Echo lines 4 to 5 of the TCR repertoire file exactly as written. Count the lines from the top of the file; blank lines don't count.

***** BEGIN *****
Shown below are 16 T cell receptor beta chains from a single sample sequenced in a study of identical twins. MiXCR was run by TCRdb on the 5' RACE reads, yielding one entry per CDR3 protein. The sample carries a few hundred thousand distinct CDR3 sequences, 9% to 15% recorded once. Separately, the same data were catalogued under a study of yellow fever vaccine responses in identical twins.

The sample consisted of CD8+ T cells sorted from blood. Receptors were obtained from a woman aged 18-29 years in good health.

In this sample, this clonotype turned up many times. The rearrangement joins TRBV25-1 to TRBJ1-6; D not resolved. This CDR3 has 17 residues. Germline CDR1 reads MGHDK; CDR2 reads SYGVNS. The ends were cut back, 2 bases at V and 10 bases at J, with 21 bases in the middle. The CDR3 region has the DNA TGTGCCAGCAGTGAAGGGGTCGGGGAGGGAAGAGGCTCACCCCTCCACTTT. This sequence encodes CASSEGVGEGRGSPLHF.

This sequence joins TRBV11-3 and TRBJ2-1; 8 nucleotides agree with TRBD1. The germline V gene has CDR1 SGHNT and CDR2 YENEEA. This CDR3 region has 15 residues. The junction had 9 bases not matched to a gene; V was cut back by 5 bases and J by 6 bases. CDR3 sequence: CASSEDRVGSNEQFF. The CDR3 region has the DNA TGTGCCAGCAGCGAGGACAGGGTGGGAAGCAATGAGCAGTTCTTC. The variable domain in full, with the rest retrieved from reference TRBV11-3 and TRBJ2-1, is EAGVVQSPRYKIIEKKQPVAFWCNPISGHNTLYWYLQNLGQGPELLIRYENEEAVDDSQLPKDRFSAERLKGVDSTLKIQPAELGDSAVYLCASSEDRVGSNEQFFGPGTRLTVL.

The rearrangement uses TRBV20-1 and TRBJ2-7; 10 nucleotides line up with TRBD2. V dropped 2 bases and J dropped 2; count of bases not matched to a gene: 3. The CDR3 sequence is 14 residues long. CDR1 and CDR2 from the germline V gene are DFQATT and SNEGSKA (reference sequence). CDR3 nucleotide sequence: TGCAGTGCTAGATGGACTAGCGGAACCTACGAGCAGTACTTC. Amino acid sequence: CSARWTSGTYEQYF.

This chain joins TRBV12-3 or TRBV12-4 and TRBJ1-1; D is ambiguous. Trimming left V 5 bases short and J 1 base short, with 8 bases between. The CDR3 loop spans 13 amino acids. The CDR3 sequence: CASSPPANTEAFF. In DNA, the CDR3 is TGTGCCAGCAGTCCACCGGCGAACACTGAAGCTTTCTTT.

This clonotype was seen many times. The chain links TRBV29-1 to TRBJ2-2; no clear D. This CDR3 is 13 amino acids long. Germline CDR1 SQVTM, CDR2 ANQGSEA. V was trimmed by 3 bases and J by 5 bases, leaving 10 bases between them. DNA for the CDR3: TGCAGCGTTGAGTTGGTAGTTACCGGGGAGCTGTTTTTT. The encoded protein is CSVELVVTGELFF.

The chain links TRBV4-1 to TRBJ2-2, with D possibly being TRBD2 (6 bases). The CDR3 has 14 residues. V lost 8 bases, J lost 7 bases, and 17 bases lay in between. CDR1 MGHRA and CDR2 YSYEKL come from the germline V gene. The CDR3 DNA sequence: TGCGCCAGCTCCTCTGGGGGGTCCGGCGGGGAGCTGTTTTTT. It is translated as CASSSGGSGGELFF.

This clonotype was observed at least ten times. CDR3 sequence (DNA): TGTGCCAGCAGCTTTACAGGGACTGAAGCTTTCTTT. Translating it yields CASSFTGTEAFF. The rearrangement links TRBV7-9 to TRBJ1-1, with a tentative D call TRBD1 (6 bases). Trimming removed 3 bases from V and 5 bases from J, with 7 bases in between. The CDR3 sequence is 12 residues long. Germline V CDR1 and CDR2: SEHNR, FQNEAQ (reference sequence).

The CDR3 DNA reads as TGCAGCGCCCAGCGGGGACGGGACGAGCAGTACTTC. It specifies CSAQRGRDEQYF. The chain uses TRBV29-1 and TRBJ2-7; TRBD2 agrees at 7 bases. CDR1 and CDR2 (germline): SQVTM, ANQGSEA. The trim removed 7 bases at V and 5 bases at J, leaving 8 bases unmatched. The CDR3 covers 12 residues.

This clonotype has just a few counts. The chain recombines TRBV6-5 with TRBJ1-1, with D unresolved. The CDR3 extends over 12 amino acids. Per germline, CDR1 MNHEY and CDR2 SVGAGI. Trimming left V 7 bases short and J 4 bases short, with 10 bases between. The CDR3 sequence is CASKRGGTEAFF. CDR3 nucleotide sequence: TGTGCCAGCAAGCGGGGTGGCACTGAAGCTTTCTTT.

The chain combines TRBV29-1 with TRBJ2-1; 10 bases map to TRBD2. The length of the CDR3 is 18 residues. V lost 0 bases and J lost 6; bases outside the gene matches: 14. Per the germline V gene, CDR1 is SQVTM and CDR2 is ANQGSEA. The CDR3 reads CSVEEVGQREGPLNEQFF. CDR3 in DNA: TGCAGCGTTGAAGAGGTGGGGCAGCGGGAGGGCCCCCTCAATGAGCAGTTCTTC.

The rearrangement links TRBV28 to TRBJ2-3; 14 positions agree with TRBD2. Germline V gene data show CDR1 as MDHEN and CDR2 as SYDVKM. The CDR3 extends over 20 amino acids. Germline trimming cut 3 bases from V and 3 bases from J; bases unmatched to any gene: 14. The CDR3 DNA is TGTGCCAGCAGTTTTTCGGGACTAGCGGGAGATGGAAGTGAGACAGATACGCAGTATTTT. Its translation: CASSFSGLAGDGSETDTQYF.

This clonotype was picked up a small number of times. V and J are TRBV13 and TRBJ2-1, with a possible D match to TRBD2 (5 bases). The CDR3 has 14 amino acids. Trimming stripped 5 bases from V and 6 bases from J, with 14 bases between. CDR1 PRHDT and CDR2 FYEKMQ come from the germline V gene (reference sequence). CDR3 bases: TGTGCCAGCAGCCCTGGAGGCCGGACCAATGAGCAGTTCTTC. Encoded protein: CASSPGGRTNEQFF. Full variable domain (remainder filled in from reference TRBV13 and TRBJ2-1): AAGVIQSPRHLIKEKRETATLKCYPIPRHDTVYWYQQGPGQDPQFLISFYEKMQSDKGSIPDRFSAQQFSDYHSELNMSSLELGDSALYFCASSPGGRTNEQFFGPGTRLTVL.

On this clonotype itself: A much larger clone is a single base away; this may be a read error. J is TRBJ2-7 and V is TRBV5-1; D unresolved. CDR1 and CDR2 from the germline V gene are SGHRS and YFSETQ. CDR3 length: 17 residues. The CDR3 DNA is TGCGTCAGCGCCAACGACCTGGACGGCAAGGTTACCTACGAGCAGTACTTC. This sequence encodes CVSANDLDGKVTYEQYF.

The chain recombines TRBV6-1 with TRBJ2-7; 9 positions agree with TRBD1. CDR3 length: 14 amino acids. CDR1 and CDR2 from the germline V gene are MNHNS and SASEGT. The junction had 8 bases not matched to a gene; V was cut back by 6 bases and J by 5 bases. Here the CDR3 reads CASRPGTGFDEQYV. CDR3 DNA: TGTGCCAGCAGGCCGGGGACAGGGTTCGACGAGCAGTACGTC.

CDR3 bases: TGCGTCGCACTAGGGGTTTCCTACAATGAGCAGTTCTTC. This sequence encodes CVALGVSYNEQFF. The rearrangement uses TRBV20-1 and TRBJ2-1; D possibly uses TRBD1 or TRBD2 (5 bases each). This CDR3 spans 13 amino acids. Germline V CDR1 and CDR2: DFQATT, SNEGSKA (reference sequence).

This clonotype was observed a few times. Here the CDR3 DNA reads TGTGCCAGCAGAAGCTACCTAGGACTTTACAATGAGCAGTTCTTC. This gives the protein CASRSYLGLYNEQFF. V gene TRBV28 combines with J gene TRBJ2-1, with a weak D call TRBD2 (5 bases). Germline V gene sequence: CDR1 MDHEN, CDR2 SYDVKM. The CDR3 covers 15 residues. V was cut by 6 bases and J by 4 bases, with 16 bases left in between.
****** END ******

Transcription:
This sequence joins TRBV11-3 and TRBJ2-1; 8 nucleotides agree with TRBD1. The germline V gene has CDR1 SGHNT and CDR2 YENEEA. This CDR3 region has 15 residues. The junction had 9 bases not matched to a gene; V was cut back by 5 bases and J by 6 bases. CDR3 sequence: CASSEDRVGSNEQFF. The CDR3 region has the DNA TGTGCCAGCAGCGAGGACAGGGTGGGAAGCAATGAGCAGTTCTTC. The variable domain in full, with the rest retrieved from reference TRBV11-3 and TRBJ2-1, is EAGVVQSPRYKIIEKKQPVAFWCNPISGHNTLYWYLQNLGQGPELLIRYENEEAVDDSQLPKDRFSAERLKGVDSTLKIQPAELGDSAVYLCASSEDRVGSNEQFFGPGTRLTVL.

The rearrangement uses TRBV20-1 and TRBJ2-7; 10 nucleotides line up with TRBD2. V dropped 2 bases and J dropped 2; count of bases not matched to a gene: 3. The CDR3 sequence is 14 residues long. CDR1 and CDR2 from the germline V gene are DFQATT and SNEGSKA (reference sequence). CDR3 nucleotide sequence: TGCAGTGCTAGATGGACTAGCGGAACCTACGAGCAGTACTTC. Amino acid sequence: CSARWTSGTYEQYF.